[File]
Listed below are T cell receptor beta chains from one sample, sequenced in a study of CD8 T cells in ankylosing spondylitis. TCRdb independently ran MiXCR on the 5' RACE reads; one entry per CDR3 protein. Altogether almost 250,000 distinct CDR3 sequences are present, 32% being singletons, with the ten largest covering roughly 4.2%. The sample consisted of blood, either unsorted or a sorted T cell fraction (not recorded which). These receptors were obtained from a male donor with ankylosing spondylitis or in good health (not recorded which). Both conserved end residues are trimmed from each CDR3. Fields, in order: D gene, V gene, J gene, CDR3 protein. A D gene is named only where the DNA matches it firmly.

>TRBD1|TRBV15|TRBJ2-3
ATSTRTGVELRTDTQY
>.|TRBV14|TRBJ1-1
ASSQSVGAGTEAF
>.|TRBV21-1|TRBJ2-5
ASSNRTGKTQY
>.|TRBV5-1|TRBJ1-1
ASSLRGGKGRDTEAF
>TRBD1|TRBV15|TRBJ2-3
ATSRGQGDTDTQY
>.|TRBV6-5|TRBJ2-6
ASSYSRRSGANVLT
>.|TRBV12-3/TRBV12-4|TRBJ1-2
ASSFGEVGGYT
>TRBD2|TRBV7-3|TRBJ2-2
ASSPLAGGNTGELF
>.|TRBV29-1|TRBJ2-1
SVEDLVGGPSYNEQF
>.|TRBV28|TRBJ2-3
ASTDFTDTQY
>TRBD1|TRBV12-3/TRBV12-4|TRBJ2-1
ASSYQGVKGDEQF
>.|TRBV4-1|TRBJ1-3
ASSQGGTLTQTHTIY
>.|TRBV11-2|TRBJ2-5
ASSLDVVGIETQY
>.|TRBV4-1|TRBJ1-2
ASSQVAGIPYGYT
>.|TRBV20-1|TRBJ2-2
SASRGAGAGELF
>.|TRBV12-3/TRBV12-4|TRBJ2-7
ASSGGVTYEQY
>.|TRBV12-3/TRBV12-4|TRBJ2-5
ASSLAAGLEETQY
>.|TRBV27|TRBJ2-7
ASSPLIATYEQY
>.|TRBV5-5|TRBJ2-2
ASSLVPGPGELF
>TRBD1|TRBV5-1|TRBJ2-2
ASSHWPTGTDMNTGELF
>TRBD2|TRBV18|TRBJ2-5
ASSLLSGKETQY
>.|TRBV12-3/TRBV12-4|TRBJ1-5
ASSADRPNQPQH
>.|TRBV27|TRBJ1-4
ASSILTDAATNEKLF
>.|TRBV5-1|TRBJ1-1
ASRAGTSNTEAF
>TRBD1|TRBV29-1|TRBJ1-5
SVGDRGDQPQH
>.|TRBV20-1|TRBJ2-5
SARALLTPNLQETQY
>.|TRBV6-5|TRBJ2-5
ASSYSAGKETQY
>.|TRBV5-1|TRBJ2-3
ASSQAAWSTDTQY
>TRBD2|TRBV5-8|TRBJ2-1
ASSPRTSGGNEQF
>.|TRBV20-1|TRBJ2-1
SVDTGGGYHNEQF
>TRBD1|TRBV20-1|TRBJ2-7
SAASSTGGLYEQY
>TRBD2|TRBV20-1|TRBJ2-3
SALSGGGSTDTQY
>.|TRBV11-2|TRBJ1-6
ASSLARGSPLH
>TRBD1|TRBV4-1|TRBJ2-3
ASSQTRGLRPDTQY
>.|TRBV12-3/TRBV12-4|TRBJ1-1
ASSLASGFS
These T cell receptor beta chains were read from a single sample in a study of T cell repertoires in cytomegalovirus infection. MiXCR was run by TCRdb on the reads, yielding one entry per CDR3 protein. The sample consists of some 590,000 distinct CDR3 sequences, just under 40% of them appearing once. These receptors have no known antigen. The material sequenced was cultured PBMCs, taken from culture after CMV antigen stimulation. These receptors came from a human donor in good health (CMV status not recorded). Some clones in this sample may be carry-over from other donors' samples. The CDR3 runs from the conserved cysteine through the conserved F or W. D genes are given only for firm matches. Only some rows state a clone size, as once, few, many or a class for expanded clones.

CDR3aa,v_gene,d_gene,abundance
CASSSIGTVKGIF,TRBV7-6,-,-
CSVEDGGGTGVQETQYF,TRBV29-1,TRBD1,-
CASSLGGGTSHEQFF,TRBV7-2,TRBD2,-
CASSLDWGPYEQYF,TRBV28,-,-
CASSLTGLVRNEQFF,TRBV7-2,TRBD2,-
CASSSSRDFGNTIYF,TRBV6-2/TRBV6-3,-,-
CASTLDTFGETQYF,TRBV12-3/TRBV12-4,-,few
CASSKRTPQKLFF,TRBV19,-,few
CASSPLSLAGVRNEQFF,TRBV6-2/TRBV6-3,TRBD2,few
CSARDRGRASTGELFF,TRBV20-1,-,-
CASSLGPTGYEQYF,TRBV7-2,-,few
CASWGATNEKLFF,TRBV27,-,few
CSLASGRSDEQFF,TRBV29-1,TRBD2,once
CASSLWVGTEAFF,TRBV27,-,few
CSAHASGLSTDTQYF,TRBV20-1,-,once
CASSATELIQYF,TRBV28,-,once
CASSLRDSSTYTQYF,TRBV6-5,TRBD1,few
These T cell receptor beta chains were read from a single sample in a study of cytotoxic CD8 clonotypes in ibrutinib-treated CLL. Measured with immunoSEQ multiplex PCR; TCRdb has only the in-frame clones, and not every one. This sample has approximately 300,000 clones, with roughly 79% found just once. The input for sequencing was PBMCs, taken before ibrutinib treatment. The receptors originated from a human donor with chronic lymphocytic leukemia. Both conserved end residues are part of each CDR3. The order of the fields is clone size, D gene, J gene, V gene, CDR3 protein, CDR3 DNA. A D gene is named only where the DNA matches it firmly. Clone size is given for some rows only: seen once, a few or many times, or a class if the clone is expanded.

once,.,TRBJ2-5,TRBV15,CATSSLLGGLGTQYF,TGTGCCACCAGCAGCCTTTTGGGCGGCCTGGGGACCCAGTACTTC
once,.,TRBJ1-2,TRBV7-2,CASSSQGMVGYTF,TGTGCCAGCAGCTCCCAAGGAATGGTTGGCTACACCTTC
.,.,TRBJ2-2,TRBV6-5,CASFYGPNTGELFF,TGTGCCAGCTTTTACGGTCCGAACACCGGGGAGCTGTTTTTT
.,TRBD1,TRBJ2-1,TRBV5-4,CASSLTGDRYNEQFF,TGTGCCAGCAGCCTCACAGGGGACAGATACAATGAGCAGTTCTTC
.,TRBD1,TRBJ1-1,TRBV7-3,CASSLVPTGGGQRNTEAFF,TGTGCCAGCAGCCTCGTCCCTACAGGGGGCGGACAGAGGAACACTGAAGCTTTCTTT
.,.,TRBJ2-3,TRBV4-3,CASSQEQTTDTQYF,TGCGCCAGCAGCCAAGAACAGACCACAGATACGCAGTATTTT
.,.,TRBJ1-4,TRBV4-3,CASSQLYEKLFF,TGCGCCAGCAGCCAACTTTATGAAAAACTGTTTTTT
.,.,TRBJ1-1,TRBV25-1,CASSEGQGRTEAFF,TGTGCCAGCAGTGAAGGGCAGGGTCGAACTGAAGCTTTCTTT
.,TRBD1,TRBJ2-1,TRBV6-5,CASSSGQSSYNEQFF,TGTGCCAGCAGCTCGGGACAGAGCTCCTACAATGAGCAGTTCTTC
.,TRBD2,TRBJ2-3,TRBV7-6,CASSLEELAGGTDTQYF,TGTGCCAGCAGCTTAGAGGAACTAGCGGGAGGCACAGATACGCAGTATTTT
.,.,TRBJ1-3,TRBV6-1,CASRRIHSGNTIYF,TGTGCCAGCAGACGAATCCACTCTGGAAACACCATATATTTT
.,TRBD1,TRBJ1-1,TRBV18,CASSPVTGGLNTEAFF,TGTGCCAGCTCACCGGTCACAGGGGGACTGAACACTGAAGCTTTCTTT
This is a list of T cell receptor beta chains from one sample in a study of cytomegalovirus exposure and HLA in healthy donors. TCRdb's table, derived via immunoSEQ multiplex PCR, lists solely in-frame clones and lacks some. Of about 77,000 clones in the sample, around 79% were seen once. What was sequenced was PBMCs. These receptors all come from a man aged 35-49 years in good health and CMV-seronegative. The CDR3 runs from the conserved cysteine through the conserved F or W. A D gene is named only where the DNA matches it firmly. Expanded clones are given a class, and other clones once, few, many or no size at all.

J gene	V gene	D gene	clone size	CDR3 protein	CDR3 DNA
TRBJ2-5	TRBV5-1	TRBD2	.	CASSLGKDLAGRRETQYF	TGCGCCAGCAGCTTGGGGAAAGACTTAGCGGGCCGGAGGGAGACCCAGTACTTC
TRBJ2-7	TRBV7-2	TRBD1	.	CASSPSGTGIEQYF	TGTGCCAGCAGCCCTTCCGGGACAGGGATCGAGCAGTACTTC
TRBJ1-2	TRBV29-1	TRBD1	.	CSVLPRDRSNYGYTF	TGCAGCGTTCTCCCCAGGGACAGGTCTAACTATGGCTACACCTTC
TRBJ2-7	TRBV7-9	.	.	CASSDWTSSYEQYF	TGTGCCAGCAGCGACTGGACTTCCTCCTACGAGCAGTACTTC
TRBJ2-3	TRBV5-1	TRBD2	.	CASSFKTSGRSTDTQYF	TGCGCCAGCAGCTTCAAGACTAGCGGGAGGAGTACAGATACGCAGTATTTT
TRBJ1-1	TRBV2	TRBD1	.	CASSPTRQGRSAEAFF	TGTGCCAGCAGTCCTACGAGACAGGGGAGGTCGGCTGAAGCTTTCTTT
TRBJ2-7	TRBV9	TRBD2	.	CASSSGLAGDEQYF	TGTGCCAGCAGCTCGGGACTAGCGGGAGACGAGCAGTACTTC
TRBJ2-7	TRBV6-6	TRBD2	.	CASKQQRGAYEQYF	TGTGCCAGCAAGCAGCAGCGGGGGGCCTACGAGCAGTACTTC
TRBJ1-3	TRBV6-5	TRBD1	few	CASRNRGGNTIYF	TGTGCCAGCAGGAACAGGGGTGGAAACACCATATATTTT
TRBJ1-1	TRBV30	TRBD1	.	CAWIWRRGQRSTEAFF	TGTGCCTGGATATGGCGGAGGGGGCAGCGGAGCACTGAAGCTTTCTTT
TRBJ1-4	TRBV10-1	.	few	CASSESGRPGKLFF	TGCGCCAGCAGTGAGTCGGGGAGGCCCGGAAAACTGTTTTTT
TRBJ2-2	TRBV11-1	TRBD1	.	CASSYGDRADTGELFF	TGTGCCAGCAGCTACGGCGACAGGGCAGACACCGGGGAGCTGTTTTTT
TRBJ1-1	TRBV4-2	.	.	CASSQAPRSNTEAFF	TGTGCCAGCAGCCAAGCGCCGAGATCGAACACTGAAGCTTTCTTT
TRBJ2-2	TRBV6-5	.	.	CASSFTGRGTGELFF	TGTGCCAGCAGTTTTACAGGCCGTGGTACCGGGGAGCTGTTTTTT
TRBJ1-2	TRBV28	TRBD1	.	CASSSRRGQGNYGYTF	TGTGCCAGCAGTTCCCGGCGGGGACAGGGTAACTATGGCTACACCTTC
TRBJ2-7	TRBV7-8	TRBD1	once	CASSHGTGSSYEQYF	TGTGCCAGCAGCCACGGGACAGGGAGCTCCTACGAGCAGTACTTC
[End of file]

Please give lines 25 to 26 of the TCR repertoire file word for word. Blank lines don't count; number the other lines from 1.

ASSQGGTLTQTHTIY
>.|TRBV11-2|TRBJ2-5